The DJE200K are available in either black or white color, and they feature a rotatable earpiece for maximum comfort. It allows users to choose between an over-ear and a regular style of wearing. This means that you can get the best out of both worlds, by choosing an over-ear style for maximum security and an in-ear style for fast insertion. Pioneer wisely decided to stay away from flashy colors and…

How to Choose DJ Headphones

Selecting DJ headphones is very similar the selection of a musical instrument. You need to really know yourself as a musician before you can decide what your needs really are. The genre of music you are going to play is just as important as your personal take on it. Some headphones will feel strange and make you feel disconnected from your music, while others will be a love at first sight. It all depends on a number of factors and your personal preference for each of them.

After you are finished reading this guide, you should have a good understanding of all the individual factors that together make for a great pair of DJ headphones. You will be able to narrow down your selection to just a few pairs, which you can try in person at your local store before ordering them online for a much better price.

Sound Quality

DJ headphones differ from just about any other type of headphones in one crucial thing: the sound quality doesn’t matter nearly as much as you may think. Why? Because live performances take place at loud venues that leave little to no room for the appreciation of small details. Instead, what matters the most is the sound clarity. You need to be able to hear the music through the background noise and distinguish it from everything else that goes on around you.

Two things contribute the most to how clear any pair of DJ headphones is: the bass and the loudness. In practice, the bigger the drivers are, the punchier the bass is. Large 50mm drivers are almost always guaranteed to deliver “larger” sound than much smaller 30mm drivers. Most full-sized over-the-ear headphones will feature adequately large drivers, but the same cannot be said about on-ear headphones.

The takeaway from this is to forget about specifications and the chase after the so-called audiophile sound quality. Both of these things matter when you want to buy a pair of headphones for home listening; not for DJing. Your intuition and online reviews are your most reliable guides.


Loudness is often called “sensitivity” and is measured either in decibels (dB) or milliwatts (mW). The higher the sensitivity, the better changes the headphones have for outplaying loudspeakers and the crowd of people in front of you.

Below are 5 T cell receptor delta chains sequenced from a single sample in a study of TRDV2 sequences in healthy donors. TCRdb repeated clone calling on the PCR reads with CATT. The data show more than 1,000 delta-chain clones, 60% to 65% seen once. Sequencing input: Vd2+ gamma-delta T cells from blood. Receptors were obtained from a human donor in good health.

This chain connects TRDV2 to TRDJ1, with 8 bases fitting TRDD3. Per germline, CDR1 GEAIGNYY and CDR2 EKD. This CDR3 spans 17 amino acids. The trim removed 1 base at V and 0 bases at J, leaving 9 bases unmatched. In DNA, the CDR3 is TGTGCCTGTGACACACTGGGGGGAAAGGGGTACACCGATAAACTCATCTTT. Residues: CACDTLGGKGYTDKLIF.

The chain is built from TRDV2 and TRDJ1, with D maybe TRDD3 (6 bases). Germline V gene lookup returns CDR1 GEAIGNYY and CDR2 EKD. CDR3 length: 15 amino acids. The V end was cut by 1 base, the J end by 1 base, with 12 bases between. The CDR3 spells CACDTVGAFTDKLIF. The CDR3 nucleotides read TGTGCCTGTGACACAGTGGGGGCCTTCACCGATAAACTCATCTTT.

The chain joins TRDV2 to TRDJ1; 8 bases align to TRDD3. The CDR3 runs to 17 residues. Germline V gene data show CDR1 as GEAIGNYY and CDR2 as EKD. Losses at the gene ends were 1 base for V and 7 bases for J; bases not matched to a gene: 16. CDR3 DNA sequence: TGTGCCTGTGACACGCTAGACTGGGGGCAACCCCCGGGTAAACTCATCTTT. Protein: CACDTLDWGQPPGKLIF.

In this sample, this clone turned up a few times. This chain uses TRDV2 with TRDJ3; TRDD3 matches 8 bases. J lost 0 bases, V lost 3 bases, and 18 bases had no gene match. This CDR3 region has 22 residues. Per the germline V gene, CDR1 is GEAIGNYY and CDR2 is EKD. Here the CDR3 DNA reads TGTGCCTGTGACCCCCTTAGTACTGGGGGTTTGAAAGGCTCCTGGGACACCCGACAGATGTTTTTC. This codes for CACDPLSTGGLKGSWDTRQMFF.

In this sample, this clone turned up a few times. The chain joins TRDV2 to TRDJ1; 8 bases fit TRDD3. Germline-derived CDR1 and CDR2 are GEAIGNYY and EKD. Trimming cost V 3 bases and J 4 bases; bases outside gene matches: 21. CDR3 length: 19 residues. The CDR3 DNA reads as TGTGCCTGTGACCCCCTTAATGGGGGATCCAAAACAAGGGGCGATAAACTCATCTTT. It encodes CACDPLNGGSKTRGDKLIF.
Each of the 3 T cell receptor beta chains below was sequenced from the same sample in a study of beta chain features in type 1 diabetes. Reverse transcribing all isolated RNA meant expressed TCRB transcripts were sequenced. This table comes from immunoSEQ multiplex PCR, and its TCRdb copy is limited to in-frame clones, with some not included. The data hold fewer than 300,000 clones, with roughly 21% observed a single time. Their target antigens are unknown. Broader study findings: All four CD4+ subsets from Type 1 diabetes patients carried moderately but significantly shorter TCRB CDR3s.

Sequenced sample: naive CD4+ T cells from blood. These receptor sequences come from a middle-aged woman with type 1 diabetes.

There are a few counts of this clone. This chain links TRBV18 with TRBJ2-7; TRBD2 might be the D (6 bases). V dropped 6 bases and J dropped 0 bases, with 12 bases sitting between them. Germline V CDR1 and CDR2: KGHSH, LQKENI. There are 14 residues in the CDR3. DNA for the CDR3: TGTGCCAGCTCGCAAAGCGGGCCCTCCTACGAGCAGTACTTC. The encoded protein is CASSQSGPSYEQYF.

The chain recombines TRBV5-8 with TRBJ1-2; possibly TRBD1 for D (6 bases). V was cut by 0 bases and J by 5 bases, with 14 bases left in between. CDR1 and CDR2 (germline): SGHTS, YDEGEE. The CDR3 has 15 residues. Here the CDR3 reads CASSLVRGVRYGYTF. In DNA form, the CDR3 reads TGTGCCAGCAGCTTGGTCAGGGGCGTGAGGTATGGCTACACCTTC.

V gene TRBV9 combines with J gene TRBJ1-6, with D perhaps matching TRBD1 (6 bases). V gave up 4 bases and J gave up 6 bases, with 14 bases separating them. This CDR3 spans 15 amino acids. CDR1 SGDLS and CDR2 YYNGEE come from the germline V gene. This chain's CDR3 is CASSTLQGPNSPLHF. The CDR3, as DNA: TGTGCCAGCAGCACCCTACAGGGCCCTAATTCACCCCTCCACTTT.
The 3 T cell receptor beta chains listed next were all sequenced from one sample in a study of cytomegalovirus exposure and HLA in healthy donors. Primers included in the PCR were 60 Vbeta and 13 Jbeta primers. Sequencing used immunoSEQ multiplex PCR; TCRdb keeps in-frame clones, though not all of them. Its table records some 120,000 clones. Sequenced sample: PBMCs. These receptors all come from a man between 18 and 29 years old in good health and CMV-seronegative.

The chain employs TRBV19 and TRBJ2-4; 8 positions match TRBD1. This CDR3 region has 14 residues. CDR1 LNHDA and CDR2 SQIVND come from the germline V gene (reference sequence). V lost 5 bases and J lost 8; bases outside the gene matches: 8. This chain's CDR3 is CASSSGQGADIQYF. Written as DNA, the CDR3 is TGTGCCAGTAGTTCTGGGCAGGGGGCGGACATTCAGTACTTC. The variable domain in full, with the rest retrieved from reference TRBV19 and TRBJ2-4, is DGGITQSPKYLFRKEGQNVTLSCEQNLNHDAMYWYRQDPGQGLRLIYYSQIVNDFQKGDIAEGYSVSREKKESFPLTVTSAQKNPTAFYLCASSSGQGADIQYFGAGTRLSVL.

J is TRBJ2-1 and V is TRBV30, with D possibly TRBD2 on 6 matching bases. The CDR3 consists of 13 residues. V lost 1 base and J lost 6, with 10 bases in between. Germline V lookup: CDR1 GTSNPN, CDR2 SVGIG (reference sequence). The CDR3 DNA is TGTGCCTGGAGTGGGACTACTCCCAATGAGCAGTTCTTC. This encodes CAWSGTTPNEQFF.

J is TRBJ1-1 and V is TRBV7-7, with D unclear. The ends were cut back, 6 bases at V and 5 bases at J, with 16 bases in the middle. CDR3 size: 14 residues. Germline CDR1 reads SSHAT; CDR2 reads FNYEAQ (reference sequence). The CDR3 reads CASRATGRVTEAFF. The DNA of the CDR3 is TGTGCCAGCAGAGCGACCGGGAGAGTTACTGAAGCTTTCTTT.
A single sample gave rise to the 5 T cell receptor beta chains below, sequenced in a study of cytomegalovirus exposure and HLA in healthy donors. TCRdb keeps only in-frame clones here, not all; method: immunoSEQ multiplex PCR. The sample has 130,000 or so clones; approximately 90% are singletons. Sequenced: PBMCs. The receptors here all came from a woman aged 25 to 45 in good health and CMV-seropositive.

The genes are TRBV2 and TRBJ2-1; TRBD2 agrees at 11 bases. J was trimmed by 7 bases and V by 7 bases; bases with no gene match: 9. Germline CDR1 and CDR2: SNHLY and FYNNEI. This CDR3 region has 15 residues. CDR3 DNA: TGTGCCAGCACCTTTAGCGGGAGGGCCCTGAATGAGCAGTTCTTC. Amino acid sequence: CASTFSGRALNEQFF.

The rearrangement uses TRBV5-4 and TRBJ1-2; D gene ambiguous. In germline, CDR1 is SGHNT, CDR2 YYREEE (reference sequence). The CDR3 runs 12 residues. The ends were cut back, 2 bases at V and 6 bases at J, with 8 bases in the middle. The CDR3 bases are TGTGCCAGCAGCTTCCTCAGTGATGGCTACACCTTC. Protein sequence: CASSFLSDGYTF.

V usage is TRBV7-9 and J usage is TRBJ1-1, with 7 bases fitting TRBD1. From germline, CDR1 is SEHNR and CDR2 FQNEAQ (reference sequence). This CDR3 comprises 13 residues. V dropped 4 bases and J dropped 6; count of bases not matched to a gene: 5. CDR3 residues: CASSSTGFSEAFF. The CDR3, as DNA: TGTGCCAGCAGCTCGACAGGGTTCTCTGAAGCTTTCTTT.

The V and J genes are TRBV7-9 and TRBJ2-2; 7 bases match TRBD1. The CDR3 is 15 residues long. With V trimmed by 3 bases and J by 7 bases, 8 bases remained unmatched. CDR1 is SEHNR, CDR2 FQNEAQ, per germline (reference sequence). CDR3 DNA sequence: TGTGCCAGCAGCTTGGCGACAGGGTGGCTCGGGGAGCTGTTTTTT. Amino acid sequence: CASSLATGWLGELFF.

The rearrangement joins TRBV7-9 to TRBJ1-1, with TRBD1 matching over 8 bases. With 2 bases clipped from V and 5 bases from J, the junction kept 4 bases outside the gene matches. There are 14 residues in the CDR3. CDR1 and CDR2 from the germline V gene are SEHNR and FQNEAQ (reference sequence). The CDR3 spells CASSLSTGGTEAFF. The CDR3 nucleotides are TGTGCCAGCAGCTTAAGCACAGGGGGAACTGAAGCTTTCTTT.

You should always test the loudness with the same equipment you are going to use during your live performance. Not all audio sources are created equal, and your controller could make the headphones sound much less grandiose than your home DAC.

It should go without saying that listening at high volumes can cause permanent ear damage. While it may not seem like something to worry about now, you will thank yourself for taking proper steps to protect your hearing, when you get older. A good pair of closed headphones will mute the sound around you, allowing you to keep the volume at reasonable levels.


The bass is often the star of the show, and your DJ headphones should allow you to hear it to its full detail. Look for headphones that sound punchy and powerful. The bass should cut through other frequencies and hit your eardrums with clarity and precise delivery.

All of this is doubly true for the mid bass. We are talking about the sound between 100 and 300 Hz, which is right above the point where you start to actually hear the sound, rather than just feel it. This range encompasses drums, piano, guitars, low strings, and many others.

The sub-bass should extend as low as your music requires. There’s nothing worse than listening through headphones that are not capable of reproducing the full frequency spectrum used in your songs. Many manufacturers like to boast that their headphones have no problem reproducing frequencies as low as 20 Hz, but statements like this don’t always pass real-life testing.

Open vs Closed

Open headphones are the construction type of choice for home listeners who appreciate their airy presentation, wide soundstage, and accuracy. Their biggest downside – the complete lack of sound isolation – hardly matters when you are alone at home listening undisturbed by anything and anyone. Unfortunately, DJs don’t perform in an environment that favors the appreciation of subtleties found in your favorite song.

DJs want to accomplish two main things: hear what they are playing and limit the negative impact of the external bass on their ears. The only type of headphones that can accomplish both of these tasks is the closed-back construction. The hard, sealed casing around the earpieces isolates external sound, giving the DJ the ability to focus on the mix and not get distracted by what goes on around him.